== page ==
Alongside the dispersive nature of the initial protests away from the capitol, we also see the conflict framed in sectarian terms, in a way so that the opposition could better appeal to the Sunni majority. Add a president with a backing army willing to defend against the opposition, all with ties to the Ba’ath party, and you have a force to be reckoned with that differs insurmoutnably from Tunisia, Egypt, Yemen and Libya; all of which either led peaceful protests or successfully overthrew the current president.
Another intricate part to the system at play can be seen through external forces. One of which was the United States. By placing sanctions on the regimes source of oil , the U.S. by default rid the region of any sort of stability that could have benefited from its supply. Despite our efforts to sanction, the United States further failed to halt regime operations. What started as an internal conflict quickly found external forces that would use the sight of a failing State to regain momentum lost in the original Arab Uprising. Fast forward to three years after the initial Uprising, the State was divided between regime and opposition with much of the Northern and Eastern regions of Syria out of government control. The lack of structure created a domino effect that would result in extremist factions using the region in an attempt to set the tone for regional balances of power in the Middle East.
With the emergence of a war economy, extremist groups were given a stake in the continuance of conflict as a three way struggle for power between the regime, “moderate” opposition, and Jihadists.
Fast forward to today and we are still bearing witness to regions of Syria under attack i.e., Eastern Ghouta. Under Siege by the Syrian government since 2013, Turkey, Russia and Iran labeled it a “de-escalation zone,” in which a strict no fly zone had been enacted. However, on Sunday February 19th 2018, backed by Russian planes, relentless bombings killed hundreds by Syrian forces. With no end in sight, it’s hard to imagine an ending that doesn’t involve the entire Country self-imploding. Even if the constant state of war was to subside there’s still the rebuilding phase which, judging by arial views, could take anywhere from 15-20 years at least. Children have been deprived of any sort of education, which leaves yet another vacuum for radicalization.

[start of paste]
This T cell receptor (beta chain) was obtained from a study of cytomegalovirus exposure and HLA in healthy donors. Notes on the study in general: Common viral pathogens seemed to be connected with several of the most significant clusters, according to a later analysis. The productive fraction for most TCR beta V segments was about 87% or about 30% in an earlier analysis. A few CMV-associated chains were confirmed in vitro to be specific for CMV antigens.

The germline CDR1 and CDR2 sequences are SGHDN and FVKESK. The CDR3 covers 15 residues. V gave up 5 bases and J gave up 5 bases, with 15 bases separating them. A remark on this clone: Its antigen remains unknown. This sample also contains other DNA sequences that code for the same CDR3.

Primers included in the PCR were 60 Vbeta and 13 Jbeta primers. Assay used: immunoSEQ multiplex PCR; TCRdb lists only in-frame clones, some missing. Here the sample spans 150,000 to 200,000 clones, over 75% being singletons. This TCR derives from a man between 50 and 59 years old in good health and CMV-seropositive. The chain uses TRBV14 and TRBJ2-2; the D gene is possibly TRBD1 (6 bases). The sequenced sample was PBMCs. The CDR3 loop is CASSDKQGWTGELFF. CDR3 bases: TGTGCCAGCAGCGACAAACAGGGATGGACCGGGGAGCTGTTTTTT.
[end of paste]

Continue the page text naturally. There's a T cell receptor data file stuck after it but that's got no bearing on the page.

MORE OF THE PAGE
It is to my belief that in order for the deescalation of the Middle East to happen three major factors must be present: a rebuild of infrastructure and education, distribution of wealth to create a strong Middle Class, and access to resources. We must also encourage modernization for Syria and surrounding regions, as striving for such is a key component in restoring structure to a destabilized region. Will this ever be possible, it’s hard to say.
I used to think we could change the world when I was younger. Perhaps it was flawed thinking then, or maybe the problem just wasn’t as bad. Either way, we’ve been in a constant state of war with an ideology for over twenty years. I’ve had conversation after conversation discussing the future of Islam and the Middle East. The question I continue to ask myself is “when will it ever stop?” I want to believe in our government, that we truly do look out for the better interest of the world. It’s hard however, to ignore a region such as the Middle East when each extremist group is more radical and militarily sophisticated than the last. Is it just a part of life? I hope not. I hope we can find common ground. I hope my kids can grow up in a world different than this one. Call it wishful thinking, call it being naive.. I call it hope for the greater good.